803 F2d 258 Ohio Citizens for Responsible Energy Inc v. Nuclear Regulatory Commission

803 F.2d 258

17 Envtl. L. Rep. 20,006

Cleveland Electric Illuminating Company, et al., Intervenors.

No. 86-3355.

United States Court of Appeals,
Sixth Circuit.

Argued Sept. 25, 1986.
Decided Oct. 14, 1986.
Rehearing and Rehearing En Banc Denied Nov. 25, 1986.

Dale A. Baich (argued), M. Joanna Ettorre, Cleveland, Ohio, for petitioner.

William C. Parler, Gen. Counsel, William H. Briggs, Jr., Solicitor (argued), E. Leo Slaggie, Deputy Solicitor, Peter G. Crane, Richard P. Levi, Nuclear Regulatory Commission, Peter R. Steenland, Jr., Arthur Gowran, Dept. of Justice, Land and Natural Resources Division, Washington, D.C., for respondents.

Jay E. Silberg (argued), Shaw, Pittman, Potts, & Trowbridge, Washington, D.C., for Cleveland Elec., Ohio Edison, Pennsylvania Power, Duquesne Light, Toledo Edison Co.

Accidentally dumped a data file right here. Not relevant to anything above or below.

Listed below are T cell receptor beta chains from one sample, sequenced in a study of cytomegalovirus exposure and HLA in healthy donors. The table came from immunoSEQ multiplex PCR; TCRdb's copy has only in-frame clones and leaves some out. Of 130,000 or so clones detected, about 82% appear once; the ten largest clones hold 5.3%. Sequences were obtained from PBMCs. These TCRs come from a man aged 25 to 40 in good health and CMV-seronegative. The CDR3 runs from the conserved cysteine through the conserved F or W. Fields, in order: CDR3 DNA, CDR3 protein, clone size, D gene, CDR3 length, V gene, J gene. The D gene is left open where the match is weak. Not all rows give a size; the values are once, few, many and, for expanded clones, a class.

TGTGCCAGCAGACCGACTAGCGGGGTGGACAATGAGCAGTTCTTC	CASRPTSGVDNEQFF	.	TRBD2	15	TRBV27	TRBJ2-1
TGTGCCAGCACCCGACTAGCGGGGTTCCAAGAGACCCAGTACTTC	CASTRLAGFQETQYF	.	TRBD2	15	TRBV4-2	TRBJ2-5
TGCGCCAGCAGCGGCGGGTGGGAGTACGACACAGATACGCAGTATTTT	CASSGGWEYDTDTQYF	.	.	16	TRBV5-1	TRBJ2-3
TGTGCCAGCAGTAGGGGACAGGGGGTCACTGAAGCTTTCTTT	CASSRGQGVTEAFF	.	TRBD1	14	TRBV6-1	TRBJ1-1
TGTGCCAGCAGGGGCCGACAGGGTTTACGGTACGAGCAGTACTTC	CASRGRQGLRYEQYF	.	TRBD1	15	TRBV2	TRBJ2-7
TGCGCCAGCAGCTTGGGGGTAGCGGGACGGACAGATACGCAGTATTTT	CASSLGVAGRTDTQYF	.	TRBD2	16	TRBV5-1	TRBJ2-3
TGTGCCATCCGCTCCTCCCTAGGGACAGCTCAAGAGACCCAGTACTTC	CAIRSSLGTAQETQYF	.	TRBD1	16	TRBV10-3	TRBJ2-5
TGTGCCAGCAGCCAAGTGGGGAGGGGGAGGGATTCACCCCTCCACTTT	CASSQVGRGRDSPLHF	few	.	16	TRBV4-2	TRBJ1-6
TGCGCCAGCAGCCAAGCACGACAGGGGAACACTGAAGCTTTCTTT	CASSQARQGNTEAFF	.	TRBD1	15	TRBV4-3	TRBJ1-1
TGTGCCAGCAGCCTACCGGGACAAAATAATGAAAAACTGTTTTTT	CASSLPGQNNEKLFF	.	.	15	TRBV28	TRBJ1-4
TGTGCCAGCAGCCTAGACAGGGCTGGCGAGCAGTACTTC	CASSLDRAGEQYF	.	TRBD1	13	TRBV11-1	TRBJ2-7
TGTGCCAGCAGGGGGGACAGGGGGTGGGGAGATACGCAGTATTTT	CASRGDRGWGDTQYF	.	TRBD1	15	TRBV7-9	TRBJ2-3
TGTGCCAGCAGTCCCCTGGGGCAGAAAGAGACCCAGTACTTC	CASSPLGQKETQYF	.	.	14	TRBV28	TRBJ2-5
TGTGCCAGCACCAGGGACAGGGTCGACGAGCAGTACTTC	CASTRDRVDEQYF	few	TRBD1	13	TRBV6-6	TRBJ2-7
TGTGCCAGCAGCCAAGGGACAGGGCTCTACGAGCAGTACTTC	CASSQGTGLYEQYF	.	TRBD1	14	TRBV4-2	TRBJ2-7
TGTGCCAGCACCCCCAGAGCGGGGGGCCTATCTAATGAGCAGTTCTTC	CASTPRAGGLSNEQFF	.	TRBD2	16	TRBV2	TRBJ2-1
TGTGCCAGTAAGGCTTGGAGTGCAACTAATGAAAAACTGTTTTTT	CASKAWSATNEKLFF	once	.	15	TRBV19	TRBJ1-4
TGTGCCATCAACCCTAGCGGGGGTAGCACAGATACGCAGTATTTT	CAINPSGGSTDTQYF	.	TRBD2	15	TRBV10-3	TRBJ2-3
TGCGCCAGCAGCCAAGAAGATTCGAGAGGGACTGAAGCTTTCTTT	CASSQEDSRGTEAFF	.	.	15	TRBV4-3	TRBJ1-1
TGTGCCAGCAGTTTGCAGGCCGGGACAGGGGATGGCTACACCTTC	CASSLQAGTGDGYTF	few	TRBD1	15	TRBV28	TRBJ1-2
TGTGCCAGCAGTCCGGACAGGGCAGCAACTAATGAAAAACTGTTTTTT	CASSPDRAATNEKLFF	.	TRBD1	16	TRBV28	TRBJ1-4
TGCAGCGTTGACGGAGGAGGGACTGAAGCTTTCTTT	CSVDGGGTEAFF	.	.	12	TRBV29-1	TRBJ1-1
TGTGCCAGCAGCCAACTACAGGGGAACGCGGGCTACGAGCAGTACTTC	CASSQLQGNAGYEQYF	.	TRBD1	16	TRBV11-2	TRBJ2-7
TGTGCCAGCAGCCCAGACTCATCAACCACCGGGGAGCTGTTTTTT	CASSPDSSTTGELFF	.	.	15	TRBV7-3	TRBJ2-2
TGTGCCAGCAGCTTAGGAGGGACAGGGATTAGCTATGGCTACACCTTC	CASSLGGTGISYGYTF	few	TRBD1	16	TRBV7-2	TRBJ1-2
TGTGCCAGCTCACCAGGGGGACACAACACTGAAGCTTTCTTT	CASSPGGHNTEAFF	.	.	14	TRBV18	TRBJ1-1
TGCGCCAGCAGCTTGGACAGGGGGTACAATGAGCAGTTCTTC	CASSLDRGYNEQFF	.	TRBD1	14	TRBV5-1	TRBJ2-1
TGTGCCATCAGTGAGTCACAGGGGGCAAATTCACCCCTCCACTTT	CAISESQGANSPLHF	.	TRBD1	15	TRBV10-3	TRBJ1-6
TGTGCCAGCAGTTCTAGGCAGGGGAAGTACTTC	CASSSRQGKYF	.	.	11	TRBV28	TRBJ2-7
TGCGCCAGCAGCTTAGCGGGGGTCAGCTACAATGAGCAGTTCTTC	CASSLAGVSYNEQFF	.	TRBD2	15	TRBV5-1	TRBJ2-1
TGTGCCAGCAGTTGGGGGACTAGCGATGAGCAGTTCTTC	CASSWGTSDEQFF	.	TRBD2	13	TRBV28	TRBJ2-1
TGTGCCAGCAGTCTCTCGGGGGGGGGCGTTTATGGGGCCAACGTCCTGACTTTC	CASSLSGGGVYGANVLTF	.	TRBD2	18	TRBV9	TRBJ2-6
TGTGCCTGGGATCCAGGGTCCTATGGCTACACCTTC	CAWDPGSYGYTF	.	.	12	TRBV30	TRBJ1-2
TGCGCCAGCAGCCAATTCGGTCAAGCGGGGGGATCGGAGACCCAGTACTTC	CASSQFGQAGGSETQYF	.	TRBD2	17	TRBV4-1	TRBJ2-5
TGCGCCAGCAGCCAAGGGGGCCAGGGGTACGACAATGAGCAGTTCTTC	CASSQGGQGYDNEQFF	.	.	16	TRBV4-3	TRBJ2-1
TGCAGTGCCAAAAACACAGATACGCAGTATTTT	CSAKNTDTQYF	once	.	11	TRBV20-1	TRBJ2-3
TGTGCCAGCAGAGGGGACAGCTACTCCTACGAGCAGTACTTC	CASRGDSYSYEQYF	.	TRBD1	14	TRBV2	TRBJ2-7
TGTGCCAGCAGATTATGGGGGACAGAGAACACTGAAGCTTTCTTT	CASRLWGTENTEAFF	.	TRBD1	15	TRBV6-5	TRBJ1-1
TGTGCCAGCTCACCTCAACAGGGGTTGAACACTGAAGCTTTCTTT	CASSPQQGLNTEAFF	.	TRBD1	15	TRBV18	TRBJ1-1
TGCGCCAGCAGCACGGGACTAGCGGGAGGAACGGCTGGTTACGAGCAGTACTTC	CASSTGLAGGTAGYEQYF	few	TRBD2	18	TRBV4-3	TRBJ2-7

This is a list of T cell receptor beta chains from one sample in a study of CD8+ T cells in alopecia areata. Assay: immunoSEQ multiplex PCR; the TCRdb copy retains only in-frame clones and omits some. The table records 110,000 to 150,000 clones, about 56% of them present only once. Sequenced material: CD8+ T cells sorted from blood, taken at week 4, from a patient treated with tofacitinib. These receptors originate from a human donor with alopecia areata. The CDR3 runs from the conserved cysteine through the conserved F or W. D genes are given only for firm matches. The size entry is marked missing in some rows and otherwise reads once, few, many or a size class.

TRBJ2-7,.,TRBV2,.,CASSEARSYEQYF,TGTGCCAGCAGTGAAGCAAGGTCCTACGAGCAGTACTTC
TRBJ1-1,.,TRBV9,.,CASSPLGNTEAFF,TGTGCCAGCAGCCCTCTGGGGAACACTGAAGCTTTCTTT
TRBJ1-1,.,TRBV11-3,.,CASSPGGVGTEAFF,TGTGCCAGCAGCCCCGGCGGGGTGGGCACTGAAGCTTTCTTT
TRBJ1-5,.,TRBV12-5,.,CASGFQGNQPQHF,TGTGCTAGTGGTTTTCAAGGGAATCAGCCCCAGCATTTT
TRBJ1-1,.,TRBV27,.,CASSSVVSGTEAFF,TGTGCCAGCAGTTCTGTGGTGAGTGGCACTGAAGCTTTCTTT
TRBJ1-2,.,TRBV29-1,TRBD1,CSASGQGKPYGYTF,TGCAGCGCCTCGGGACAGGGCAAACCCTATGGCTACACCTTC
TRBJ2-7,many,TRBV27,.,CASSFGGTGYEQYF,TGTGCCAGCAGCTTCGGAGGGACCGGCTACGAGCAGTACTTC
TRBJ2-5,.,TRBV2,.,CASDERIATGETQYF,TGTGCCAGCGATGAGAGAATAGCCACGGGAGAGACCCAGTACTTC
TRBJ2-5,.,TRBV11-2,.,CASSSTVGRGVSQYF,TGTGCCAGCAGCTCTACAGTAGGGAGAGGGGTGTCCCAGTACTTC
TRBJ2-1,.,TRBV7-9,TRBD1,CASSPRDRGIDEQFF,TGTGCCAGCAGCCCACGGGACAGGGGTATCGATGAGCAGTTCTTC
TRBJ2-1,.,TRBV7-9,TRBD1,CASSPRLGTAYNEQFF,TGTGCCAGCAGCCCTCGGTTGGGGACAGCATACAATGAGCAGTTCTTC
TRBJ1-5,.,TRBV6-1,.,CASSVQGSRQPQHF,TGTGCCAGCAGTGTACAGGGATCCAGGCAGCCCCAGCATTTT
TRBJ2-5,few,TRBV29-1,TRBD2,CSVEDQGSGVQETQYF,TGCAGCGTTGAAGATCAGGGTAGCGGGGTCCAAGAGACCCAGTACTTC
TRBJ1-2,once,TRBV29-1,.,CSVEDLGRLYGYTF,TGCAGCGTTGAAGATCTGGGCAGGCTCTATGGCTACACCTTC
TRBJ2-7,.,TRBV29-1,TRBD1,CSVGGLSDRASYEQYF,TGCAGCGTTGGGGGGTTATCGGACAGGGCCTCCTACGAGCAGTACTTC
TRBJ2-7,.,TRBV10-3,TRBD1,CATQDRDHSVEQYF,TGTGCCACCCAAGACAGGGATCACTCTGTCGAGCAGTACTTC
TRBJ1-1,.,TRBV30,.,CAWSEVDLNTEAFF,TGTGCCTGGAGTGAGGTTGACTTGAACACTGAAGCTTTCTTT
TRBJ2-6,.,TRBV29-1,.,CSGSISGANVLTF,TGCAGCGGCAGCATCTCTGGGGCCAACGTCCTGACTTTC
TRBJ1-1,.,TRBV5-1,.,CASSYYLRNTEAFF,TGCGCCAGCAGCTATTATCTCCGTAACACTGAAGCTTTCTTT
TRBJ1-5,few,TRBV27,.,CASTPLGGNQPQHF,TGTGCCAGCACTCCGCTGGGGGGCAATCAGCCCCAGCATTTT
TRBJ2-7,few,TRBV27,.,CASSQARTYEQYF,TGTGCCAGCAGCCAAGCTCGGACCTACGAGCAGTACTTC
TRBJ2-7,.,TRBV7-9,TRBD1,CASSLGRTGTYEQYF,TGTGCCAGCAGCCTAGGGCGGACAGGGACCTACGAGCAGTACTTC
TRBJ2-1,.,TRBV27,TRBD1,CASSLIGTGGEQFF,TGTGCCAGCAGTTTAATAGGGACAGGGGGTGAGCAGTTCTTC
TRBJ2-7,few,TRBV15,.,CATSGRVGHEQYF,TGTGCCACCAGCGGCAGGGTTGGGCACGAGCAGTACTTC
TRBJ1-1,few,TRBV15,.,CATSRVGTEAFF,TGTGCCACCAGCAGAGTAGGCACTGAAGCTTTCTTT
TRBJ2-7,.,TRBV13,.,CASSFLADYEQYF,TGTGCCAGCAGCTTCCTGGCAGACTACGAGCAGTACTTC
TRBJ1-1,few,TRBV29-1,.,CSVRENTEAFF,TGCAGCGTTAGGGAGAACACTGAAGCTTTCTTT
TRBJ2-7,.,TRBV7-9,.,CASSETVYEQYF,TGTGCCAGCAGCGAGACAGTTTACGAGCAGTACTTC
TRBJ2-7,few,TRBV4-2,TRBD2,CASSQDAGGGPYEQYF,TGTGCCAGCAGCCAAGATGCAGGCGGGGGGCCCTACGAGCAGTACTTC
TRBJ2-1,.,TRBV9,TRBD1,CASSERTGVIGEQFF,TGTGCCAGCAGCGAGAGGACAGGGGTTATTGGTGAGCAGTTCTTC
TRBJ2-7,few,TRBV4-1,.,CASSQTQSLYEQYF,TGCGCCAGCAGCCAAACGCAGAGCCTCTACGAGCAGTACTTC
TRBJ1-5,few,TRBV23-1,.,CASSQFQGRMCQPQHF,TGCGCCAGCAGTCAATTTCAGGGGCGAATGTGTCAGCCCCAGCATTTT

Before MARTIN, JONES and MILBURN, Circuit Judges.

MILBURN, Circuit Judge.

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This matter is before the court on a request to reconsider the order entered by this court on September 4, 1986, wherein we directed that any possible vote on the full-power operation of the Perry Nuclear Power Plant be stayed pending this hearing. By this opinion we dissolve our stay order and dismiss the petition for review filed by the Ohio Citizens for Responsible Energy, Inc., because we find that the order denying the petitioner's motion to reopen the proceedings before the Appeal Board of the Nuclear Regulatory Commission was not a final order.